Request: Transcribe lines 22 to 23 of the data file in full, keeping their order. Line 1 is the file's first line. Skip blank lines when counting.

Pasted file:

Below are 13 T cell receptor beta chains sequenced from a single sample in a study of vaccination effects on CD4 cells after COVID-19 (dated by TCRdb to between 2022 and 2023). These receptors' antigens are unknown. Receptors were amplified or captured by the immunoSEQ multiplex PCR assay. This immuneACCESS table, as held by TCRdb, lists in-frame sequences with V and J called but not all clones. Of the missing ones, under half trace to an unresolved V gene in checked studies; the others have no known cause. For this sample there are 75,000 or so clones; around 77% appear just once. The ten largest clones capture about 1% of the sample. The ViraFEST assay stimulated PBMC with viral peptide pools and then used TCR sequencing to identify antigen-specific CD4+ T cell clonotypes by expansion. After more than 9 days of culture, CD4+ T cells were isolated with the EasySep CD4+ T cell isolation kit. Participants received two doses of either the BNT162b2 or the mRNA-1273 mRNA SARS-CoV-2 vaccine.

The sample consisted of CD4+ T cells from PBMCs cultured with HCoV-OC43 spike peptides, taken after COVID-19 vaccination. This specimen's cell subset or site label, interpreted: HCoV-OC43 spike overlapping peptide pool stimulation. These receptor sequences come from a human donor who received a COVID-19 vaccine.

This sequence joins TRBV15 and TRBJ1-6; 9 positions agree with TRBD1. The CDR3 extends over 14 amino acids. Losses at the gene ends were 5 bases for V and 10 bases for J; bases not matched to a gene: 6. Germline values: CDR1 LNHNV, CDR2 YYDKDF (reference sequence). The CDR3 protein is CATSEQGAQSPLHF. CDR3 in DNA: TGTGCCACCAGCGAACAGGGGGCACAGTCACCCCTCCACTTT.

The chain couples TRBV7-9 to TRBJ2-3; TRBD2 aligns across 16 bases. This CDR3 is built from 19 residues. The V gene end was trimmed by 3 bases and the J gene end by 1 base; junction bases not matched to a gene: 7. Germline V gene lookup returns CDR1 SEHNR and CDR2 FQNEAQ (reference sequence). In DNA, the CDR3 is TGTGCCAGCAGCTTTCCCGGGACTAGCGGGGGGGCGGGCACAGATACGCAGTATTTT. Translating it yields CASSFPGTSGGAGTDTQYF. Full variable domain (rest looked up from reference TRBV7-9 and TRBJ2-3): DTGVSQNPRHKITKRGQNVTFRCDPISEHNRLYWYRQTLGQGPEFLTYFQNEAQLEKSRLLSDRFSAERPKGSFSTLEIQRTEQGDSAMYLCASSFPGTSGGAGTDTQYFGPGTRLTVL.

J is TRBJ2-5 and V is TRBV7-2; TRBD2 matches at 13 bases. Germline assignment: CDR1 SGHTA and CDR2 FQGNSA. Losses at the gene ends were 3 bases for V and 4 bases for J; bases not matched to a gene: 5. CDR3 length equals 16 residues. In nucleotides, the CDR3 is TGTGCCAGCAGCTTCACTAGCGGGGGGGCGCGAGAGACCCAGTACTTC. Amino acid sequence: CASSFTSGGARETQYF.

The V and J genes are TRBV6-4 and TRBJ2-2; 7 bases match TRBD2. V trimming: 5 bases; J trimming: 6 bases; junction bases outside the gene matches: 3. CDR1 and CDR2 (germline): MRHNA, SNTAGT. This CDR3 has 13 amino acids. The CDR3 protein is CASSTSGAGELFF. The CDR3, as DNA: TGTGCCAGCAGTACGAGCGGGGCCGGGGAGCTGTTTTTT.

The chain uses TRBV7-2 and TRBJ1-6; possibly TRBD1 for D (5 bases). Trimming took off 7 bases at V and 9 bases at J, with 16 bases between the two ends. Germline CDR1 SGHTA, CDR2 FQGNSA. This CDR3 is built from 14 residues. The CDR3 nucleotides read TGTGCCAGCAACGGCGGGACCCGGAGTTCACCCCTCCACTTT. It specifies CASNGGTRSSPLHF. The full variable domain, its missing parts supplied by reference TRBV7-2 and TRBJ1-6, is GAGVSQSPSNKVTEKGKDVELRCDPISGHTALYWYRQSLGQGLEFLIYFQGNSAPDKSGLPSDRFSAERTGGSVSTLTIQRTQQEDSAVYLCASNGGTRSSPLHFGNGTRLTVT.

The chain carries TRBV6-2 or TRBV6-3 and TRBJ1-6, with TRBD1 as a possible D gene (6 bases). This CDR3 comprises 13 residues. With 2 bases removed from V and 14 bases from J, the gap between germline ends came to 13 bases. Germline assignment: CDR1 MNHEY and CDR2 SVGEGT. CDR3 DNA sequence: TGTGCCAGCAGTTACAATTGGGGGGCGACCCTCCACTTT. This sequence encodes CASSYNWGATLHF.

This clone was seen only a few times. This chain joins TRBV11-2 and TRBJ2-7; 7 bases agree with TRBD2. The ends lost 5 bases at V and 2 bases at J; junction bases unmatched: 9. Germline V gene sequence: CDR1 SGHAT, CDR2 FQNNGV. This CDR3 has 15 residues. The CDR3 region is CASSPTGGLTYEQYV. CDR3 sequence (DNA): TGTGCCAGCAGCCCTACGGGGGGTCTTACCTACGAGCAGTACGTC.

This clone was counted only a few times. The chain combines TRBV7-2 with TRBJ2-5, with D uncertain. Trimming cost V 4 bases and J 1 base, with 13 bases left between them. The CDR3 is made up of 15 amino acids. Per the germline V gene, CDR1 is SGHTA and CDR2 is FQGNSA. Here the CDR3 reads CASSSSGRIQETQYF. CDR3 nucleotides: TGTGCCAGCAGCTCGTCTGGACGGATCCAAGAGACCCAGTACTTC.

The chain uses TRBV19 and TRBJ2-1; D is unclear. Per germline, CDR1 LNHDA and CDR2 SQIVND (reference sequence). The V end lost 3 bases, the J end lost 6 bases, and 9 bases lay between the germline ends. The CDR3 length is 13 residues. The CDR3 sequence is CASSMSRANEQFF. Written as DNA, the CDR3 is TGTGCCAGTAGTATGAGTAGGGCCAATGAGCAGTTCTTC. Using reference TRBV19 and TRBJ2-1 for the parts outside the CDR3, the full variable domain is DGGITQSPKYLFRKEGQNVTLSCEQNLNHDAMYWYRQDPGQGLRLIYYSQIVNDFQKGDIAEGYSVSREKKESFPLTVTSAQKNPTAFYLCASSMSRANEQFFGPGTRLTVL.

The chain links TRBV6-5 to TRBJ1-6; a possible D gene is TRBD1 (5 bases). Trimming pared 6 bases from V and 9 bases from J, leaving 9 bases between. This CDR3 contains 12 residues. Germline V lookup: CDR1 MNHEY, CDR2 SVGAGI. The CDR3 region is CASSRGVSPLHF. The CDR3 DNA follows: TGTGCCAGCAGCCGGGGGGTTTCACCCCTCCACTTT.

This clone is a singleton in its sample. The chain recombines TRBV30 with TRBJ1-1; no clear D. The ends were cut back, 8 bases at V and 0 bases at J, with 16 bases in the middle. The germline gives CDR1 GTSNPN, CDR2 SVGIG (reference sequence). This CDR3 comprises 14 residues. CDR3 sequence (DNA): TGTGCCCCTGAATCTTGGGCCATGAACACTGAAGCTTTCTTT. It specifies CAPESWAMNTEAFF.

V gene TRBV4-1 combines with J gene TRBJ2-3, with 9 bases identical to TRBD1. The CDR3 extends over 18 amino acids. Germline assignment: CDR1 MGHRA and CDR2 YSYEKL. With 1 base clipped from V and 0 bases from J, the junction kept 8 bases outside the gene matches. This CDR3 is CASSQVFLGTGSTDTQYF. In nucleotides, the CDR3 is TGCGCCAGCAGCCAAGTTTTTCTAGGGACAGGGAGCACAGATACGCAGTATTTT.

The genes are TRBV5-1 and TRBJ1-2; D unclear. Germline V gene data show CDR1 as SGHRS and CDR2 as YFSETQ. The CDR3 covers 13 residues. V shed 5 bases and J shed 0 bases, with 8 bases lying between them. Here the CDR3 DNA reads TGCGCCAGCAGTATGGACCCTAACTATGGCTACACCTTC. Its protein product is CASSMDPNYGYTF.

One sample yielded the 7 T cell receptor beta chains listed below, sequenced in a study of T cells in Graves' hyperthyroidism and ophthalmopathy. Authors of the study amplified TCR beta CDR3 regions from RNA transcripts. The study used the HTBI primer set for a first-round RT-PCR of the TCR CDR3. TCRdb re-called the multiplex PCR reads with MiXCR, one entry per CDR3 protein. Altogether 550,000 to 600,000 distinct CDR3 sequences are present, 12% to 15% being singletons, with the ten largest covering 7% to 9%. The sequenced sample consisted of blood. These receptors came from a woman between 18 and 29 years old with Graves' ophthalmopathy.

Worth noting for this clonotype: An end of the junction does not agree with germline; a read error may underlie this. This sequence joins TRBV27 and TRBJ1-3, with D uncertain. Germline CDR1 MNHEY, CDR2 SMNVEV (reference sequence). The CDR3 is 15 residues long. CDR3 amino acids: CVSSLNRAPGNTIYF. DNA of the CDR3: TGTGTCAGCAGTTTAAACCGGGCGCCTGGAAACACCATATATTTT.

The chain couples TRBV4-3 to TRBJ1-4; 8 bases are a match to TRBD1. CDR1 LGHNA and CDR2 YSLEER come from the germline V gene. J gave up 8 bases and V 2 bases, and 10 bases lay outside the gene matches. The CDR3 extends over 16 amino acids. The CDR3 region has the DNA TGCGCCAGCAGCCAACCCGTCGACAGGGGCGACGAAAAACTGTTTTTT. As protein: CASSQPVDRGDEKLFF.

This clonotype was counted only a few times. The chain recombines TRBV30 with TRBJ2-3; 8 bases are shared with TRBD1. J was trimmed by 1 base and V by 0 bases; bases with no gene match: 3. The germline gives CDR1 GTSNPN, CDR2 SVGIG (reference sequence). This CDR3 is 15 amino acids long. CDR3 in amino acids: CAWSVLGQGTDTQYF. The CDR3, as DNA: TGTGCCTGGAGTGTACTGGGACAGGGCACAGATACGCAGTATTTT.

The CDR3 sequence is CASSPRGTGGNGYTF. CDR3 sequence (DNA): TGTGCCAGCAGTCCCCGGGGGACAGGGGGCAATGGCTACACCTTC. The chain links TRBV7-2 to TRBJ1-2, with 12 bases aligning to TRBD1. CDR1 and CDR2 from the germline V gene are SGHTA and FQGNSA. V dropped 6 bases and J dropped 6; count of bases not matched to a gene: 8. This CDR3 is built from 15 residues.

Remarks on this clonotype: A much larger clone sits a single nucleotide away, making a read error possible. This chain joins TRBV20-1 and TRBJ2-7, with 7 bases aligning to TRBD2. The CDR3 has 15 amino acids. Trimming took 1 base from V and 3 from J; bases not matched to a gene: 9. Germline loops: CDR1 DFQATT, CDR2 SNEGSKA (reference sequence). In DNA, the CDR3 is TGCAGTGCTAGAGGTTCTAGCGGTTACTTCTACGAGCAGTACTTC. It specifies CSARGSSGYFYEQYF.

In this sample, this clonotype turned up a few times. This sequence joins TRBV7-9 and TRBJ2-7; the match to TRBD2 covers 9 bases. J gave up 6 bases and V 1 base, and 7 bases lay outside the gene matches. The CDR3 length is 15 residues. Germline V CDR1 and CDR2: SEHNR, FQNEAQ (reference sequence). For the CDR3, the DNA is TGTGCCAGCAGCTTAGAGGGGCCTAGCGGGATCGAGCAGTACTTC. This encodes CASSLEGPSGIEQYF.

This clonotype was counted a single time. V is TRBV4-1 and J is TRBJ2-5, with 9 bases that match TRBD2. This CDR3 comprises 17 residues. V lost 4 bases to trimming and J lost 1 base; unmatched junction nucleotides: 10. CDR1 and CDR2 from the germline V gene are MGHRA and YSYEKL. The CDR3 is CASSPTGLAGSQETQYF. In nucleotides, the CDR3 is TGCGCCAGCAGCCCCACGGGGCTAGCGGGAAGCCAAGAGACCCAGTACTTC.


In this sample, this clonotype turned up a few times. This sequence joins TRBV7-9 and TRBJ2-7; the match to TRBD2 covers 9 bases. J gave up 6 bases and V 1 base, and 7 bases lay outside the gene matches. The CDR3 length is 15 residues. Germline V CDR1 and CDR2: SEHNR, FQNEAQ (reference sequence). For the CDR3, the DNA is TGTGCCAGCAGCTTAGAGGGGCCTAGCGGGATCGAGCAGTACTTC. This encodes CASSLEGPSGIEQYF.

This clonotype was counted a single time. V is TRBV4-1 and J is TRBJ2-5, with 9 bases that match TRBD2. This CDR3 comprises 17 residues. V lost 4 bases to trimming and J lost 1 base; unmatched junction nucleotides: 10. CDR1 and CDR2 from the germline V gene are MGHRA and YSYEKL. The CDR3 is CASSPTGLAGSQETQYF. In nucleotides, the CDR3 is TGCGCCAGCAGCCCCACGGGGCTAGCGGGAAGCCAAGAGACCCAGTACTTC.